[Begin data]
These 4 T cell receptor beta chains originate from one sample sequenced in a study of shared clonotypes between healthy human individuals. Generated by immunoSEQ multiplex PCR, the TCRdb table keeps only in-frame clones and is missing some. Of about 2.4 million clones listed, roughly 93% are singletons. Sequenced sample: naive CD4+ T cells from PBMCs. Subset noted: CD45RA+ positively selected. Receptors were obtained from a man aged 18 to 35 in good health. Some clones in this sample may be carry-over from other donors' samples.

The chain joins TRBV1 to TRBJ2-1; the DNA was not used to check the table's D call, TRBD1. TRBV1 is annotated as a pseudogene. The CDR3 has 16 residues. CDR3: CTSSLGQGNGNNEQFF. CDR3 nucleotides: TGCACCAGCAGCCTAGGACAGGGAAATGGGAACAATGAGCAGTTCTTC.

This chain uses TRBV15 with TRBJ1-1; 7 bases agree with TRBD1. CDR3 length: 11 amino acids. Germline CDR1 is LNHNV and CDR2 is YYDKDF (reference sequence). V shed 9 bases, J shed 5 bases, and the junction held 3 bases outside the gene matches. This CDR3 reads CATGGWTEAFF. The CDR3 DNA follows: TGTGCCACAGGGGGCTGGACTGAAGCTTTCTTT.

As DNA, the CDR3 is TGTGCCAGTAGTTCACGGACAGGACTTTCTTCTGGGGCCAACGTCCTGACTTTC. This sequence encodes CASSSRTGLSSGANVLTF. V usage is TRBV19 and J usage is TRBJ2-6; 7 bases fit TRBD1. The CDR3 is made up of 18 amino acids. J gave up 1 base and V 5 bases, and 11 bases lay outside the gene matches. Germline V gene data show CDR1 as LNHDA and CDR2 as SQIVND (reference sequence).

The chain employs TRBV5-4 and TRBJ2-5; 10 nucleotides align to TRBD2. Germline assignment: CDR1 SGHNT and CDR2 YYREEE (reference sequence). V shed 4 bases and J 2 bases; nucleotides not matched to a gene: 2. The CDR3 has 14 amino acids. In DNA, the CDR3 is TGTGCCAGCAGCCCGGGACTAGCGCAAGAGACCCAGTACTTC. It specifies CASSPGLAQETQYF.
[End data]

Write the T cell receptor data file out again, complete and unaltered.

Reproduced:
These 4 T cell receptor beta chains originate from one sample sequenced in a study of shared clonotypes between healthy human individuals. Generated by immunoSEQ multiplex PCR, the TCRdb table keeps only in-frame clones and is missing some. Of about 2.4 million clones listed, roughly 93% are singletons. Sequenced sample: naive CD4+ T cells from PBMCs. Subset noted: CD45RA+ positively selected. Receptors were obtained from a man aged 18 to 35 in good health. Some clones in this sample may be carry-over from other donors' samples.

The chain joins TRBV1 to TRBJ2-1; the DNA was not used to check the table's D call, TRBD1. TRBV1 is annotated as a pseudogene. The CDR3 has 16 residues. CDR3: CTSSLGQGNGNNEQFF. CDR3 nucleotides: TGCACCAGCAGCCTAGGACAGGGAAATGGGAACAATGAGCAGTTCTTC.

This chain uses TRBV15 with TRBJ1-1; 7 bases agree with TRBD1. CDR3 length: 11 amino acids. Germline CDR1 is LNHNV and CDR2 is YYDKDF (reference sequence). V shed 9 bases, J shed 5 bases, and the junction held 3 bases outside the gene matches. This CDR3 reads CATGGWTEAFF. The CDR3 DNA follows: TGTGCCACAGGGGGCTGGACTGAAGCTTTCTTT.

As DNA, the CDR3 is TGTGCCAGTAGTTCACGGACAGGACTTTCTTCTGGGGCCAACGTCCTGACTTTC. This sequence encodes CASSSRTGLSSGANVLTF. V usage is TRBV19 and J usage is TRBJ2-6; 7 bases fit TRBD1. The CDR3 is made up of 18 amino acids. J gave up 1 base and V 5 bases, and 11 bases lay outside the gene matches. Germline V gene data show CDR1 as LNHDA and CDR2 as SQIVND (reference sequence).

The chain employs TRBV5-4 and TRBJ2-5; 10 nucleotides align to TRBD2. Germline assignment: CDR1 SGHNT and CDR2 YYREEE (reference sequence). V shed 4 bases and J 2 bases; nucleotides not matched to a gene: 2. The CDR3 has 14 amino acids. In DNA, the CDR3 is TGTGCCAGCAGCCCGGGACTAGCGCAAGAGACCCAGTACTTC. It specifies CASSPGLAQETQYF.